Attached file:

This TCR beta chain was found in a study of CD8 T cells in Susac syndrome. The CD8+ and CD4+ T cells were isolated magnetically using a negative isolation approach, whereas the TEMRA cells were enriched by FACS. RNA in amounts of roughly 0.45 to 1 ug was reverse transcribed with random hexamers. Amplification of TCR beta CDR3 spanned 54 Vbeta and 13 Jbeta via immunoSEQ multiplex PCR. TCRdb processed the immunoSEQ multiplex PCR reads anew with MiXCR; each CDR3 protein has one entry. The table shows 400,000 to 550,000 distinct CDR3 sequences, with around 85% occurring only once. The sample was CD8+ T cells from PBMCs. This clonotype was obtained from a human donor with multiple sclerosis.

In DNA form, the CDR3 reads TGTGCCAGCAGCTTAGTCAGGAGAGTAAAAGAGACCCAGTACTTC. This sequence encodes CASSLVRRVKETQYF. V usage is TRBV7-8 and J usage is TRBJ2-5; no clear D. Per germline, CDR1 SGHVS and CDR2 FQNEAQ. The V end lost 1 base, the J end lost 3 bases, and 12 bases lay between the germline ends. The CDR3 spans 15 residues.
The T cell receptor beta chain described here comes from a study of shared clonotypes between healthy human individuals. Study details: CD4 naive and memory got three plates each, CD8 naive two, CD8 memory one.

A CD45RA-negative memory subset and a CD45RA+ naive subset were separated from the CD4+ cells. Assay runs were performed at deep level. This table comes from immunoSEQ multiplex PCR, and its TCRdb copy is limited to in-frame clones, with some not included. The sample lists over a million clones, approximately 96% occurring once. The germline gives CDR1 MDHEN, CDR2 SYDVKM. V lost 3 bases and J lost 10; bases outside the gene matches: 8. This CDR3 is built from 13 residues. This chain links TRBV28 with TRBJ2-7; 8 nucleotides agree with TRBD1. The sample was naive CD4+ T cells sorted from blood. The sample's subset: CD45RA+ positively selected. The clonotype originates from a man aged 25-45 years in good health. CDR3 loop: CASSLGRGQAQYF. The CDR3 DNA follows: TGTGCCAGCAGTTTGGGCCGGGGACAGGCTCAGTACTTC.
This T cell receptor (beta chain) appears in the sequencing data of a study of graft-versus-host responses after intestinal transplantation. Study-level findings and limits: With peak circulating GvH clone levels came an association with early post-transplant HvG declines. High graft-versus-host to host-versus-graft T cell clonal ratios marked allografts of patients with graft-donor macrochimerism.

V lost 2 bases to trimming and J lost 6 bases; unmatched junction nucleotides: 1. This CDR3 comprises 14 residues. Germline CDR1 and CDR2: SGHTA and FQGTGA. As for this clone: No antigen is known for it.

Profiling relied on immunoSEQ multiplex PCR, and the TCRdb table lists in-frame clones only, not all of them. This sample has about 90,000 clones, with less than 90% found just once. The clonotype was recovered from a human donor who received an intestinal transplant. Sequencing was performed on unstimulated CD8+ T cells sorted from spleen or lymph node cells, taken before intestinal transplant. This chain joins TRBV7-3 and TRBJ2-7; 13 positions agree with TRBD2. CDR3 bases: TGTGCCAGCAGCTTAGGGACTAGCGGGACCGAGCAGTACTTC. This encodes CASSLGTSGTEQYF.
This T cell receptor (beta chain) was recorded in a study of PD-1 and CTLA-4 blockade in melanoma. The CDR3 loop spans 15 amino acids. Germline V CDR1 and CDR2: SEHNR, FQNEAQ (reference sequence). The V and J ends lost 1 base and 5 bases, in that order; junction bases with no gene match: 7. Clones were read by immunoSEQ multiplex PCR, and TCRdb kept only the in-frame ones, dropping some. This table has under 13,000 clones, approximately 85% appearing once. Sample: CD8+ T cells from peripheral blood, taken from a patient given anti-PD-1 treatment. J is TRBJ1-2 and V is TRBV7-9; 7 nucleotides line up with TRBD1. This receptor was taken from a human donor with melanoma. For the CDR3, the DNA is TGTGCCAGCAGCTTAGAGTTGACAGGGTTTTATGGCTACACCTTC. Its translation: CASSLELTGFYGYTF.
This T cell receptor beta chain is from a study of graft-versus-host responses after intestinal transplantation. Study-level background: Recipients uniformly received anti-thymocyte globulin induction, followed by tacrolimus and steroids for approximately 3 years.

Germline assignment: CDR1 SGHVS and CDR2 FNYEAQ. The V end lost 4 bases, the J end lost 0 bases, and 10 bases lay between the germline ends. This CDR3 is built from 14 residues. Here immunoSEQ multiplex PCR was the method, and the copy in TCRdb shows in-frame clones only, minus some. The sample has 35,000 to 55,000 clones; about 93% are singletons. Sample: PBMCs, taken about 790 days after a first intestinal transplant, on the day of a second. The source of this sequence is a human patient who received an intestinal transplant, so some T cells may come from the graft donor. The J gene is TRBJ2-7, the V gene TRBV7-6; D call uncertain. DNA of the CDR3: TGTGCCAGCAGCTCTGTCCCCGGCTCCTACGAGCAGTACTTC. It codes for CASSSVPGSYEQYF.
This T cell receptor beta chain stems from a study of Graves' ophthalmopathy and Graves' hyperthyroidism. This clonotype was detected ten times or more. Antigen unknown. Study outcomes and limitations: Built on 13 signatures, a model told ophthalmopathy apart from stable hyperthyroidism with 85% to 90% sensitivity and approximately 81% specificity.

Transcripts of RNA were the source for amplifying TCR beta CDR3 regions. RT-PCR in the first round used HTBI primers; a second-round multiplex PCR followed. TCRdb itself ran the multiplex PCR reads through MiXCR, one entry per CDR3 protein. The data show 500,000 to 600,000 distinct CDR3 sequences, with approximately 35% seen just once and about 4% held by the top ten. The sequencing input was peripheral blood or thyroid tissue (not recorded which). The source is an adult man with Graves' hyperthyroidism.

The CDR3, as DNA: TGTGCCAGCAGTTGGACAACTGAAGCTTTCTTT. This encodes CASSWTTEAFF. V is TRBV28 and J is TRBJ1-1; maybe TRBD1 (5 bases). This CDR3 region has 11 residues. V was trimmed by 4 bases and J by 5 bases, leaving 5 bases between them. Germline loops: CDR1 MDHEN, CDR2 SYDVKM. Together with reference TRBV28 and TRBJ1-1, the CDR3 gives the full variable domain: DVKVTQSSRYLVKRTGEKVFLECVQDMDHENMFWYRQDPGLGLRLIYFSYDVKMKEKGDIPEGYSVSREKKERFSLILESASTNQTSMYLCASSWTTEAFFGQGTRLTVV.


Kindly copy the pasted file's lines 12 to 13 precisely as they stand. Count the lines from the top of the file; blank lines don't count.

Transcripts of RNA were the source for amplifying TCR beta CDR3 regions. RT-PCR in the first round used HTBI primers; a second-round multiplex PCR followed. TCRdb itself ran the multiplex PCR reads through MiXCR, one entry per CDR3 protein. The data show 500,000 to 600,000 distinct CDR3 sequences, with approximately 35% seen just once and about 4% held by the top ten. The sequencing input was peripheral blood or thyroid tissue (not recorded which). The source is an adult man with Graves' hyperthyroidism.

The CDR3, as DNA: TGTGCCAGCAGTTGGACAACTGAAGCTTTCTTT. This encodes CASSWTTEAFF. V is TRBV28 and J is TRBJ1-1; maybe TRBD1 (5 bases). This CDR3 region has 11 residues. V was trimmed by 4 bases and J by 5 bases, leaving 5 bases between them. Germline loops: CDR1 MDHEN, CDR2 SYDVKM. Together with reference TRBV28 and TRBJ1-1, the CDR3 gives the full variable domain: DVKVTQSSRYLVKRTGEKVFLECVQDMDHENMFWYRQDPGLGLRLIYFSYDVKMKEKGDIPEGYSVSREKKERFSLILESASTNQTSMYLCASSWTTEAFFGQGTRLTVV.